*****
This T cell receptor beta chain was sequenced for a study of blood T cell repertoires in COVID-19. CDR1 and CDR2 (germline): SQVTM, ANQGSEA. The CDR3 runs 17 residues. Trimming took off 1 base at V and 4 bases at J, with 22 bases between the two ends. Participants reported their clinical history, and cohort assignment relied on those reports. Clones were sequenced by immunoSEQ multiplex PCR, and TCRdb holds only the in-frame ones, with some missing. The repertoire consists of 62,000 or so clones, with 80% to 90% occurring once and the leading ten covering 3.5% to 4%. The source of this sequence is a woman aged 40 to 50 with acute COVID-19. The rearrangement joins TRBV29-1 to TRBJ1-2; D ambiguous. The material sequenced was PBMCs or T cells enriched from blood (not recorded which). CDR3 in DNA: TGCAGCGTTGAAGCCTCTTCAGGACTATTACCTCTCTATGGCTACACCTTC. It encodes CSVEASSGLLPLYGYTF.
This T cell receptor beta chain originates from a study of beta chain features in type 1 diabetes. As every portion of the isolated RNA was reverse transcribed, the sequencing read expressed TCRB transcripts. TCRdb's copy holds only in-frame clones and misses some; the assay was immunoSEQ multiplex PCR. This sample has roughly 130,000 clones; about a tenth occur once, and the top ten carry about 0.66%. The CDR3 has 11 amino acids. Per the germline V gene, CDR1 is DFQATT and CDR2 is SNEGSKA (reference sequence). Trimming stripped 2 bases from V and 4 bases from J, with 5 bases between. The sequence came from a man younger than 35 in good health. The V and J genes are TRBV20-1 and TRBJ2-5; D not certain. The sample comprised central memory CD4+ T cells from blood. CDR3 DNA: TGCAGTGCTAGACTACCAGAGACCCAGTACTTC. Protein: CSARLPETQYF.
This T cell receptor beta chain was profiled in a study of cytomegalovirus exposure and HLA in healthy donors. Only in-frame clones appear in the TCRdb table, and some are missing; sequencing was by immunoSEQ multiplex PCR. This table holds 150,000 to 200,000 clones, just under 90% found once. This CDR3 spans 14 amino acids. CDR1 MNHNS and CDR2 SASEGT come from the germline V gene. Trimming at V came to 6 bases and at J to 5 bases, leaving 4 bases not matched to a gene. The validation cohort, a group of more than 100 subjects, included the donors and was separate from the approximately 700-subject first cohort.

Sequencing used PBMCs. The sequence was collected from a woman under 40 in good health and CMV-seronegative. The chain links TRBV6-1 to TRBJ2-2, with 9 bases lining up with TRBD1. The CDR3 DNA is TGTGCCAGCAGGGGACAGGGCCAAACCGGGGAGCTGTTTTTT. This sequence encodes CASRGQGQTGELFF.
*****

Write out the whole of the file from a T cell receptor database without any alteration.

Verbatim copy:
This T cell receptor beta chain was sequenced for a study of blood T cell repertoires in COVID-19. CDR1 and CDR2 (germline): SQVTM, ANQGSEA. The CDR3 runs 17 residues. Trimming took off 1 base at V and 4 bases at J, with 22 bases between the two ends. Participants reported their clinical history, and cohort assignment relied on those reports. Clones were sequenced by immunoSEQ multiplex PCR, and TCRdb holds only the in-frame ones, with some missing. The repertoire consists of 62,000 or so clones, with 80% to 90% occurring once and the leading ten covering 3.5% to 4%. The source of this sequence is a woman aged 40 to 50 with acute COVID-19. The rearrangement joins TRBV29-1 to TRBJ1-2; D ambiguous. The material sequenced was PBMCs or T cells enriched from blood (not recorded which). CDR3 in DNA: TGCAGCGTTGAAGCCTCTTCAGGACTATTACCTCTCTATGGCTACACCTTC. It encodes CSVEASSGLLPLYGYTF.
This T cell receptor beta chain originates from a study of beta chain features in type 1 diabetes. As every portion of the isolated RNA was reverse transcribed, the sequencing read expressed TCRB transcripts. TCRdb's copy holds only in-frame clones and misses some; the assay was immunoSEQ multiplex PCR. This sample has roughly 130,000 clones; about a tenth occur once, and the top ten carry about 0.66%. The CDR3 has 11 amino acids. Per the germline V gene, CDR1 is DFQATT and CDR2 is SNEGSKA (reference sequence). Trimming stripped 2 bases from V and 4 bases from J, with 5 bases between. The sequence came from a man younger than 35 in good health. The V and J genes are TRBV20-1 and TRBJ2-5; D not certain. The sample comprised central memory CD4+ T cells from blood. CDR3 DNA: TGCAGTGCTAGACTACCAGAGACCCAGTACTTC. Protein: CSARLPETQYF.
This T cell receptor beta chain was profiled in a study of cytomegalovirus exposure and HLA in healthy donors. Only in-frame clones appear in the TCRdb table, and some are missing; sequencing was by immunoSEQ multiplex PCR. This table holds 150,000 to 200,000 clones, just under 90% found once. This CDR3 spans 14 amino acids. CDR1 MNHNS and CDR2 SASEGT come from the germline V gene. Trimming at V came to 6 bases and at J to 5 bases, leaving 4 bases not matched to a gene. The validation cohort, a group of more than 100 subjects, included the donors and was separate from the approximately 700-subject first cohort.

Sequencing used PBMCs. The sequence was collected from a woman under 40 in good health and CMV-seronegative. The chain links TRBV6-1 to TRBJ2-2, with 9 bases lining up with TRBD1. The CDR3 DNA is TGTGCCAGCAGGGGACAGGGCCAAACCGGGGAGCTGTTTTTT. This sequence encodes CASRGQGQTGELFF.